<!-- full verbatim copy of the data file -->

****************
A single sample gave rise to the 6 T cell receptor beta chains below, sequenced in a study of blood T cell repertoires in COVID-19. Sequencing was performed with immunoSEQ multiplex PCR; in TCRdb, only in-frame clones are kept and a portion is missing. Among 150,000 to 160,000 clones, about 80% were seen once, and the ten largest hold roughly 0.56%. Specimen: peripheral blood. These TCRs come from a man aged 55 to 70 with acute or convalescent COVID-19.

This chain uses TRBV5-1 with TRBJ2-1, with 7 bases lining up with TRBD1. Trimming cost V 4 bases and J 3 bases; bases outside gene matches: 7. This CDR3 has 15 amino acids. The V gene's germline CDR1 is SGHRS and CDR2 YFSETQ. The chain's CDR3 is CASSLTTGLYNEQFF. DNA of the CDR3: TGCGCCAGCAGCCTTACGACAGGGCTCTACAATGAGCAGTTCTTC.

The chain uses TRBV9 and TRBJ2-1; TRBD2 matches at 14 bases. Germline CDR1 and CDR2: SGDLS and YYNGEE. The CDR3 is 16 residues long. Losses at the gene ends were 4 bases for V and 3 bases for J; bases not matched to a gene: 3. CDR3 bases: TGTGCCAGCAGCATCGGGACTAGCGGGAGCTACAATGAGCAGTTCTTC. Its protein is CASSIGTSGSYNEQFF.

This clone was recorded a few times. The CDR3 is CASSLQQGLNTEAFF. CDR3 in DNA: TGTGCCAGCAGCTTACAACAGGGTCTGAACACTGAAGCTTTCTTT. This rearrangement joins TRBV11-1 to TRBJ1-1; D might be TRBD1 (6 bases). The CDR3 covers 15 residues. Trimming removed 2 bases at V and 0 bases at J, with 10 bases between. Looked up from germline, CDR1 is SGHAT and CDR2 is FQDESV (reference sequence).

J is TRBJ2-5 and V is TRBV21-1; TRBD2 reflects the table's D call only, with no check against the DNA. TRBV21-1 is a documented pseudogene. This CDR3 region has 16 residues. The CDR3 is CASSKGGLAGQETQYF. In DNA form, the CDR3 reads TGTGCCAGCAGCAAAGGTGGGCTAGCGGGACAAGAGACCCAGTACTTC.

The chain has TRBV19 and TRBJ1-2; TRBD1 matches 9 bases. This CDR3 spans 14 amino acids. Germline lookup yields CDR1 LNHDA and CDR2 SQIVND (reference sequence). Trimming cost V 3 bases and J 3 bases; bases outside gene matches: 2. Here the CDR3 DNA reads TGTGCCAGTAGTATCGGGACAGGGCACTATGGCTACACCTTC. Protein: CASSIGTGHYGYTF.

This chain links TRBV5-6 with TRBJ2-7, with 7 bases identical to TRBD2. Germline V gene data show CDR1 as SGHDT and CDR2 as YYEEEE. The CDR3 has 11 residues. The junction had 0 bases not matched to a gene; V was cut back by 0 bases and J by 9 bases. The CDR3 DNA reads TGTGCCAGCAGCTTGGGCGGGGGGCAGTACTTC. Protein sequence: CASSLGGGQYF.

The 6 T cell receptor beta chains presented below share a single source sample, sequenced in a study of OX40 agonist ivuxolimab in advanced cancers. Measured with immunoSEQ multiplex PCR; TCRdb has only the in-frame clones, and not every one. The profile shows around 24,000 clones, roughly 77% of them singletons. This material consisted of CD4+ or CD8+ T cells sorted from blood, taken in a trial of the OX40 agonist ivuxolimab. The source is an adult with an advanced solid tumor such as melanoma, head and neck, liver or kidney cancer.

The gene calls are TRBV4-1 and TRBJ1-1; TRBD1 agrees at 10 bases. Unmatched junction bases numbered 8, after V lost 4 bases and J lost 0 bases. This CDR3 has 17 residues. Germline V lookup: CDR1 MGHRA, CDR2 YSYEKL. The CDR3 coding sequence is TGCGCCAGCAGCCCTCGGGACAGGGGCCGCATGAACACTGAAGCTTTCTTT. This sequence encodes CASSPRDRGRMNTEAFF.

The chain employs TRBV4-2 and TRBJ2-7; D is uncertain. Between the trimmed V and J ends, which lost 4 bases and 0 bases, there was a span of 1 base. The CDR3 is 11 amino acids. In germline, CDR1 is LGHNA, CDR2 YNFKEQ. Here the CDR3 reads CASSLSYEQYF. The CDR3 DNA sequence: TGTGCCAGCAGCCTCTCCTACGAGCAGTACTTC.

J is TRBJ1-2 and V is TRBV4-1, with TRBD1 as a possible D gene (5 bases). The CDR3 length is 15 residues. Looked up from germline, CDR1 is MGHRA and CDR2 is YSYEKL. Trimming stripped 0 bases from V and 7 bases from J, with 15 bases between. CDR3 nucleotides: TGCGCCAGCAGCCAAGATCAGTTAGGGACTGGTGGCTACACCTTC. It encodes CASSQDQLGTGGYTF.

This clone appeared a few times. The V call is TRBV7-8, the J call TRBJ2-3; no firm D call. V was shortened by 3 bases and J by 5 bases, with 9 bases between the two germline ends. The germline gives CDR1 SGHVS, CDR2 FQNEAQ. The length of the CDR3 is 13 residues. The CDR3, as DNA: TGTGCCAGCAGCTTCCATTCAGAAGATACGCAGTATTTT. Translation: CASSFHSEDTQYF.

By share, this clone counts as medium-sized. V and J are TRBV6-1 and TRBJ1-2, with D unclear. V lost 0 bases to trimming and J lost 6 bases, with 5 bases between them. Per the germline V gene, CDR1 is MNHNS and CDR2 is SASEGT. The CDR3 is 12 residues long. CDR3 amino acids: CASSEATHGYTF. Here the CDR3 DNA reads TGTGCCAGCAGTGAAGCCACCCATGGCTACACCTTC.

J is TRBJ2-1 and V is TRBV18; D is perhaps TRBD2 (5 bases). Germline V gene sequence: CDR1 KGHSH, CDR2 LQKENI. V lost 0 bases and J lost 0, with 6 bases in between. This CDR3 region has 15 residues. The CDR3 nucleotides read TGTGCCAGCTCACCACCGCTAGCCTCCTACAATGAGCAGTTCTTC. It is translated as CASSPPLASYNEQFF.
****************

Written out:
A single sample gave rise to the 6 T cell receptor beta chains below, sequenced in a study of blood T cell repertoires in COVID-19. Sequencing was performed with immunoSEQ multiplex PCR; in TCRdb, only in-frame clones are kept and a portion is missing. Among 150,000 to 160,000 clones, about 80% were seen once, and the ten largest hold roughly 0.56%. Specimen: peripheral blood. These TCRs come from a man aged 55 to 70 with acute or convalescent COVID-19.

This chain uses TRBV5-1 with TRBJ2-1, with 7 bases lining up with TRBD1. Trimming cost V 4 bases and J 3 bases; bases outside gene matches: 7. This CDR3 has 15 amino acids. The V gene's germline CDR1 is SGHRS and CDR2 YFSETQ. The chain's CDR3 is CASSLTTGLYNEQFF. DNA of the CDR3: TGCGCCAGCAGCCTTACGACAGGGCTCTACAATGAGCAGTTCTTC.

The chain uses TRBV9 and TRBJ2-1; TRBD2 matches at 14 bases. Germline CDR1 and CDR2: SGDLS and YYNGEE. The CDR3 is 16 residues long. Losses at the gene ends were 4 bases for V and 3 bases for J; bases not matched to a gene: 3. CDR3 bases: TGTGCCAGCAGCATCGGGACTAGCGGGAGCTACAATGAGCAGTTCTTC. Its protein is CASSIGTSGSYNEQFF.

This clone was recorded a few times. The CDR3 is CASSLQQGLNTEAFF. CDR3 in DNA: TGTGCCAGCAGCTTACAACAGGGTCTGAACACTGAAGCTTTCTTT. This rearrangement joins TRBV11-1 to TRBJ1-1; D might be TRBD1 (6 bases). The CDR3 covers 15 residues. Trimming removed 2 bases at V and 0 bases at J, with 10 bases between. Looked up from germline, CDR1 is SGHAT and CDR2 is FQDESV (reference sequence).

J is TRBJ2-5 and V is TRBV21-1; TRBD2 reflects the table's D call only, with no check against the DNA. TRBV21-1 is a documented pseudogene. This CDR3 region has 16 residues. The CDR3 is CASSKGGLAGQETQYF. In DNA form, the CDR3 reads TGTGCCAGCAGCAAAGGTGGGCTAGCGGGACAAGAGACCCAGTACTTC.

The chain has TRBV19 and TRBJ1-2; TRBD1 matches 9 bases. This CDR3 spans 14 amino acids. Germline lookup yields CDR1 LNHDA and CDR2 SQIVND (reference sequence). Trimming cost V 3 bases and J 3 bases; bases outside gene matches: 2. Here the CDR3 DNA reads TGTGCCAGTAGTATCGGGACAGGGCACTATGGCTACACCTTC. Protein: CASSIGTGHYGYTF.

This chain links TRBV5-6 with TRBJ2-7, with 7 bases identical to TRBD2. Germline V gene data show CDR1 as SGHDT and CDR2 as YYEEEE. The CDR3 has 11 residues. The junction had 0 bases not matched to a gene; V was cut back by 0 bases and J by 9 bases. The CDR3 DNA reads TGTGCCAGCAGCTTGGGCGGGGGGCAGTACTTC. Protein sequence: CASSLGGGQYF.

The 6 T cell receptor beta chains presented below share a single source sample, sequenced in a study of OX40 agonist ivuxolimab in advanced cancers. Measured with immunoSEQ multiplex PCR; TCRdb has only the in-frame clones, and not every one. The profile shows around 24,000 clones, roughly 77% of them singletons. This material consisted of CD4+ or CD8+ T cells sorted from blood, taken in a trial of the OX40 agonist ivuxolimab. The source is an adult with an advanced solid tumor such as melanoma, head and neck, liver or kidney cancer.

The gene calls are TRBV4-1 and TRBJ1-1; TRBD1 agrees at 10 bases. Unmatched junction bases numbered 8, after V lost 4 bases and J lost 0 bases. This CDR3 has 17 residues. Germline V lookup: CDR1 MGHRA, CDR2 YSYEKL. The CDR3 coding sequence is TGCGCCAGCAGCCCTCGGGACAGGGGCCGCATGAACACTGAAGCTTTCTTT. This sequence encodes CASSPRDRGRMNTEAFF.

The chain employs TRBV4-2 and TRBJ2-7; D is uncertain. Between the trimmed V and J ends, which lost 4 bases and 0 bases, there was a span of 1 base. The CDR3 is 11 amino acids. In germline, CDR1 is LGHNA, CDR2 YNFKEQ. Here the CDR3 reads CASSLSYEQYF. The CDR3 DNA sequence: TGTGCCAGCAGCCTCTCCTACGAGCAGTACTTC.

J is TRBJ1-2 and V is TRBV4-1, with TRBD1 as a possible D gene (5 bases). The CDR3 length is 15 residues. Looked up from germline, CDR1 is MGHRA and CDR2 is YSYEKL. Trimming stripped 0 bases from V and 7 bases from J, with 15 bases between. CDR3 nucleotides: TGCGCCAGCAGCCAAGATCAGTTAGGGACTGGTGGCTACACCTTC. It encodes CASSQDQLGTGGYTF.

This clone appeared a few times. The V call is TRBV7-8, the J call TRBJ2-3; no firm D call. V was shortened by 3 bases and J by 5 bases, with 9 bases between the two germline ends. The germline gives CDR1 SGHVS, CDR2 FQNEAQ. The length of the CDR3 is 13 residues. The CDR3, as DNA: TGTGCCAGCAGCTTCCATTCAGAAGATACGCAGTATTTT. Translation: CASSFHSEDTQYF.

By share, this clone counts as medium-sized. V and J are TRBV6-1 and TRBJ1-2, with D unclear. V lost 0 bases to trimming and J lost 6 bases, with 5 bases between them. Per the germline V gene, CDR1 is MNHNS and CDR2 is SASEGT. The CDR3 is 12 residues long. CDR3 amino acids: CASSEATHGYTF. Here the CDR3 DNA reads TGTGCCAGCAGTGAAGCCACCCATGGCTACACCTTC.

J is TRBJ2-1 and V is TRBV18; D is perhaps TRBD2 (5 bases). Germline V gene sequence: CDR1 KGHSH, CDR2 LQKENI. V lost 0 bases and J lost 0, with 6 bases in between. This CDR3 region has 15 residues. The CDR3 nucleotides read TGTGCCAGCTCACCACCGCTAGCCTCCTACAATGAGCAGTTCTTC. It is translated as CASSPPLASYNEQFF.